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Certification Java Programming SCJP

Other modifiers, for members…

We’ve already touched upon various modifiers, for classes (both access and non-access), but there are also some more modifiers for members, as detailed here.

We have the following modifiers for members :

  • final – Can’t be overridden
  • abstract – No implementation specified, subclass must implement
  • synchronized – Only a single thread of execution can pass through at a given time
  • native – Implemented by a 3rd party piece of code (C++ for example)
  • strictfp – Enforces foating point precision and doesn’t let the JVM do its own way

To make things easier, you don’t actually need to know how the strictfp or native work for the exam, but you’ll need to be aware of them. Strictfp guarantees precision on floating point calculations (otherwise the JVM implements precision however it feels), and the native is used for external implementations, such as implementing methods in C++.
All you must remember with these, is that the native modifier applies only to methods, but the strictfp modifier applies to both classes and methods. So lets have a look at a brief example then pass aside on these two and focus on the ones that matter.

package modifiers;

// The class can be marked as strictfp too!
public strictfp class NativeAndStrictfp
{
    // A normal method
    public String giveMeAString()
    {
        return "hello";
    }
    
    // strictfp method
    public float giveMeAFloat()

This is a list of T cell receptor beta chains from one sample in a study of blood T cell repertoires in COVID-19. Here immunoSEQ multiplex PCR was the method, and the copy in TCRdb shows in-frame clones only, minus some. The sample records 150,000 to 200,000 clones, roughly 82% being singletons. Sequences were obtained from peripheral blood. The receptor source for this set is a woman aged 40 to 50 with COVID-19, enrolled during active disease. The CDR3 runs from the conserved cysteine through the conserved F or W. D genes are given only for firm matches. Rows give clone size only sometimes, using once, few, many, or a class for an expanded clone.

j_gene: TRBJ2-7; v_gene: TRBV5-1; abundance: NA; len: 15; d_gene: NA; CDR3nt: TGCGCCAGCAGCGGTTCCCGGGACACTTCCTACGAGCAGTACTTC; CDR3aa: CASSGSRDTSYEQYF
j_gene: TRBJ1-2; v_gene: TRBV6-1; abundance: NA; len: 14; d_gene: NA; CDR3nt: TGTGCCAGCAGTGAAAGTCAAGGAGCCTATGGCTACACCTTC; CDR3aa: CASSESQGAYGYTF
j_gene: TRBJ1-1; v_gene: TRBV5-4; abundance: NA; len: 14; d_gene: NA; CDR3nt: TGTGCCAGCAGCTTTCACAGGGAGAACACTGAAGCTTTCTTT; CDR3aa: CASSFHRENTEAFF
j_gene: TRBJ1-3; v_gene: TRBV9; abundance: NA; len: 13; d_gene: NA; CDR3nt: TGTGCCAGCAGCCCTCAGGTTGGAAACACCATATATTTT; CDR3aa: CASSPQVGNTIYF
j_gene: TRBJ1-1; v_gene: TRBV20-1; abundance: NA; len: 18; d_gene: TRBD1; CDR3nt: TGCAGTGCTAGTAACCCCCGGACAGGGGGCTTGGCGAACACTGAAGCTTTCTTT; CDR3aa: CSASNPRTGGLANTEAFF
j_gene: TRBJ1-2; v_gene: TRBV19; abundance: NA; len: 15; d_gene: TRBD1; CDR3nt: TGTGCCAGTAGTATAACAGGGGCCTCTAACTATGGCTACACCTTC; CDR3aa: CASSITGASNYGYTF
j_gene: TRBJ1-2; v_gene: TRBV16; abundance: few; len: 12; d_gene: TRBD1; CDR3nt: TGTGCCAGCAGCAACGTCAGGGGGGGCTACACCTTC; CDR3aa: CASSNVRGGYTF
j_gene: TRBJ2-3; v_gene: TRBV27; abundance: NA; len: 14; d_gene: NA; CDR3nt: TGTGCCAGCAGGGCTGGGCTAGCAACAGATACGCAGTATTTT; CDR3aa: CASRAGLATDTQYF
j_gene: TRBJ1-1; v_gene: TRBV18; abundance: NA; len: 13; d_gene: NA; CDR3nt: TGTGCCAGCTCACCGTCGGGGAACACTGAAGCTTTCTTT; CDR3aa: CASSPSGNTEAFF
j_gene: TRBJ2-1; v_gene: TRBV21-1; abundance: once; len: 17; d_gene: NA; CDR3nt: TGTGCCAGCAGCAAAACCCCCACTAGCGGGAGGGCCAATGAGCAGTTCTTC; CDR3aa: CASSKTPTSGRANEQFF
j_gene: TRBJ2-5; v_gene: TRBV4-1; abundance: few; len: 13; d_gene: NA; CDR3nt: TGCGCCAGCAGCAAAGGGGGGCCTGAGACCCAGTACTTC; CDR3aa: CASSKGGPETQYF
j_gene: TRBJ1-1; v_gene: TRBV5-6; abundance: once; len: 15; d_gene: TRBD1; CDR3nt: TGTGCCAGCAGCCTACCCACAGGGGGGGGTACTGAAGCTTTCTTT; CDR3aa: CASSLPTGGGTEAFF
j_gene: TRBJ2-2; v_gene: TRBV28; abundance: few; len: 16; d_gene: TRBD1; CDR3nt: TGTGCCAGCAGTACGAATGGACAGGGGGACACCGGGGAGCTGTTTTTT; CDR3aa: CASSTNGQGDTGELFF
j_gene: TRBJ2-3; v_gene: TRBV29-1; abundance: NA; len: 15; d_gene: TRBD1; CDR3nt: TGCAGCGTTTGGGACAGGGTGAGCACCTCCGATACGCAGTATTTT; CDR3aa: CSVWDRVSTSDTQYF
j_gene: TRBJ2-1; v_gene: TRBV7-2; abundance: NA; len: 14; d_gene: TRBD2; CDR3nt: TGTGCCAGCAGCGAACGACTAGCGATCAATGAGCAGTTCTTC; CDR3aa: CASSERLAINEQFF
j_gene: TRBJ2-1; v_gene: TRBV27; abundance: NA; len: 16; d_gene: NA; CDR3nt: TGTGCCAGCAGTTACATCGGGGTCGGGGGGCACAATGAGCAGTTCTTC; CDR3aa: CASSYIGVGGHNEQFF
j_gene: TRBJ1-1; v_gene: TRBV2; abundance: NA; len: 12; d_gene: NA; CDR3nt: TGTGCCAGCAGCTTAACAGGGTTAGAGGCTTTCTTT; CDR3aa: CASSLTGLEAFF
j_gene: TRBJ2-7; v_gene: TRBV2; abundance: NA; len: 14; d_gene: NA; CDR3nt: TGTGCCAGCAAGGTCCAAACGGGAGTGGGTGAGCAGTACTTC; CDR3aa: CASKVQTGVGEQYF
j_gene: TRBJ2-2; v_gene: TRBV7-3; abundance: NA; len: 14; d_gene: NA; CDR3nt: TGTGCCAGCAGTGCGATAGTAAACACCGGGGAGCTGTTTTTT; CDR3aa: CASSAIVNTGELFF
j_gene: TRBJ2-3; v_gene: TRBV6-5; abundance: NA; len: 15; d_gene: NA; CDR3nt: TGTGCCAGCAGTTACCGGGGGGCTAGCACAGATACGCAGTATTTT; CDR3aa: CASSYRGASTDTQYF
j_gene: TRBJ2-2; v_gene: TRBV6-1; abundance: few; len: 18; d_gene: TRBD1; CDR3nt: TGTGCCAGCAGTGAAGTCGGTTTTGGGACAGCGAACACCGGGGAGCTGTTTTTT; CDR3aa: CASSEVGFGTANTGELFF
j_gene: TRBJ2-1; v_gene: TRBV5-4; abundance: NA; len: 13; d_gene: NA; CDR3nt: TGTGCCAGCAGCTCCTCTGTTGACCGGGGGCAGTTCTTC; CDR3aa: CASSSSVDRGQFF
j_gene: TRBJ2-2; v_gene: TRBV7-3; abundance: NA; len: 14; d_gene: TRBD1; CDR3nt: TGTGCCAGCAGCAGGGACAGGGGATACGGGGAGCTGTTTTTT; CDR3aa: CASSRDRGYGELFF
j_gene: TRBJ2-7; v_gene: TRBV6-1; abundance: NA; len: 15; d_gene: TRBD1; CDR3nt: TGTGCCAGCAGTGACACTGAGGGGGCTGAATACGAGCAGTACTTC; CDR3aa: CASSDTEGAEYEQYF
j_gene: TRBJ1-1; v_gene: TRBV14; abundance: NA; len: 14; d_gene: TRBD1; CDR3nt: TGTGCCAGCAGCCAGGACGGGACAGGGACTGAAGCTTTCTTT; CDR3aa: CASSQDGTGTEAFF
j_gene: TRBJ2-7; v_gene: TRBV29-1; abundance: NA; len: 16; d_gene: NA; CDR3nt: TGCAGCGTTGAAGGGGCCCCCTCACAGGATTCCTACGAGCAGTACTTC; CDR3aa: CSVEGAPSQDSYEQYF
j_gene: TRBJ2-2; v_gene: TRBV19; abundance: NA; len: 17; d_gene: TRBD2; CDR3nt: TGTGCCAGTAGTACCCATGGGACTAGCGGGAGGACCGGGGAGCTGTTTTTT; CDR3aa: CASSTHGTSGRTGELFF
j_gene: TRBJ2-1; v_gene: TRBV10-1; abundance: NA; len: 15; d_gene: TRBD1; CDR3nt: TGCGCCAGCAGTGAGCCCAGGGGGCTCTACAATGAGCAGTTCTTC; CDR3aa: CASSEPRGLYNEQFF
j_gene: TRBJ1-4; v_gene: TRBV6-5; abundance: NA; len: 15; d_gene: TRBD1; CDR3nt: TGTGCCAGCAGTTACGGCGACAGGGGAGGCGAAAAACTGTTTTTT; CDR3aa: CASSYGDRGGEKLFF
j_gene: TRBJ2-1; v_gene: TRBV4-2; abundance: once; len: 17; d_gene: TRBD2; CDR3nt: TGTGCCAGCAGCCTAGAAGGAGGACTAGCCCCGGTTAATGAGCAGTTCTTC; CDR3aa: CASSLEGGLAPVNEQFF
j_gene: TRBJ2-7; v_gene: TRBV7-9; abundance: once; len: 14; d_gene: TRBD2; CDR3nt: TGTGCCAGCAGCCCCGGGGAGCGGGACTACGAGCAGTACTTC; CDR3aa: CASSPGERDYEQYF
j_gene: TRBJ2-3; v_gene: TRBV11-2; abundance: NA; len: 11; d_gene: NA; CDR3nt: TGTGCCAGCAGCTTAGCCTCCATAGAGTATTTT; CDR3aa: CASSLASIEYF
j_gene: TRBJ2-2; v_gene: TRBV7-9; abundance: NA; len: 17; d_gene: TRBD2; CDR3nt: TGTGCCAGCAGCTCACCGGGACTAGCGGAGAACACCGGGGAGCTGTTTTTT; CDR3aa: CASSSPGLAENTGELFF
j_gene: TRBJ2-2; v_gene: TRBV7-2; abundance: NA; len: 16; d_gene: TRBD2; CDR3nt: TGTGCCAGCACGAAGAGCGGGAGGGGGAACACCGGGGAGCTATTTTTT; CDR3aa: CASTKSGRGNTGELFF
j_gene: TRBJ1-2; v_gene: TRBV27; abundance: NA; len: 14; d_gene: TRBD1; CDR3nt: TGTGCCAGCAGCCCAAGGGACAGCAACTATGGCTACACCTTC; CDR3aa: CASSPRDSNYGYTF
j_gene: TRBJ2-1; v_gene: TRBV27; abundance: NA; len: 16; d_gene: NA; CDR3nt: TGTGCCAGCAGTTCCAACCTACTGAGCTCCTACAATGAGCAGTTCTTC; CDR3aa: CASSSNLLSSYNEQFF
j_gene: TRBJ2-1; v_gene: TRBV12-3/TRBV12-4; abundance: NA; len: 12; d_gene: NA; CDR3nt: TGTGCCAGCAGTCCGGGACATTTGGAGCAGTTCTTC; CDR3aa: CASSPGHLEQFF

{
        return 123.123f;
    }
    
    // pretend its abstract, we don't provide implementation so use a semi colon not braces!
    public native String doSomeNativeCodingAndReturnAString();
}

As with classes, the final modifier does the same thing, it states that the particular method can’t ever be overridden in a subclass, simple as that.

The same applies to the abstract modifier, abstract methods are declared with a signature, a return type, an optional throws clause, but are not actually implemented. The first concrete subclass to extend from the class has to override that method and provide its implementation.

Consider the following example :

package modifiers;

// Don't forget, that since we have one abstract method, the whole class must be marked abstract!
public abstract class OtherMemberModifiers
{
    // I'll get inherited, since I'm public, but I can't be overridden.
    public final String giveMeAString()
    {
        return "hello";
    }

    // Remember, semi colon, no braces!!
    public abstract String giveMeAnotherString();
}

class ClassThatExtends extends OtherMemberModifiers
{
    // I'm the overridden abstract method above!
    @Override
    public String giveMeAnotherString()
    {
        return "another string";
    }
}

Remember, abstract methods can’t be private or final, otherwise how would it ever be overridden? Think about it!

Lets cover the synchronized modifiers. Synchronized means that only one thread of execution can pass through that method at a given time, and you can use the modifier just like any other, they can also be marked as final, to prevent subclasses from overriding your implementation. Lets have a look :

package modifiers;


public class SyncModifiers
{
    // Just a synchronized method ;)
    public synchronized String giveMeAString()
    {
        return "hello";
    }

    // I can't be overridden by a subclass
    public final synchronized String giveMeAnotherString()
    {
        return "hello again!";
    }
}

The synchronized modifier can also be used on code blocks, but we’ll cover that more in the threading posts.

Well thats it! I hope I’ve explained things well, if you find any mistakes or want to suggest improvements, please let me know!

Happy coding!

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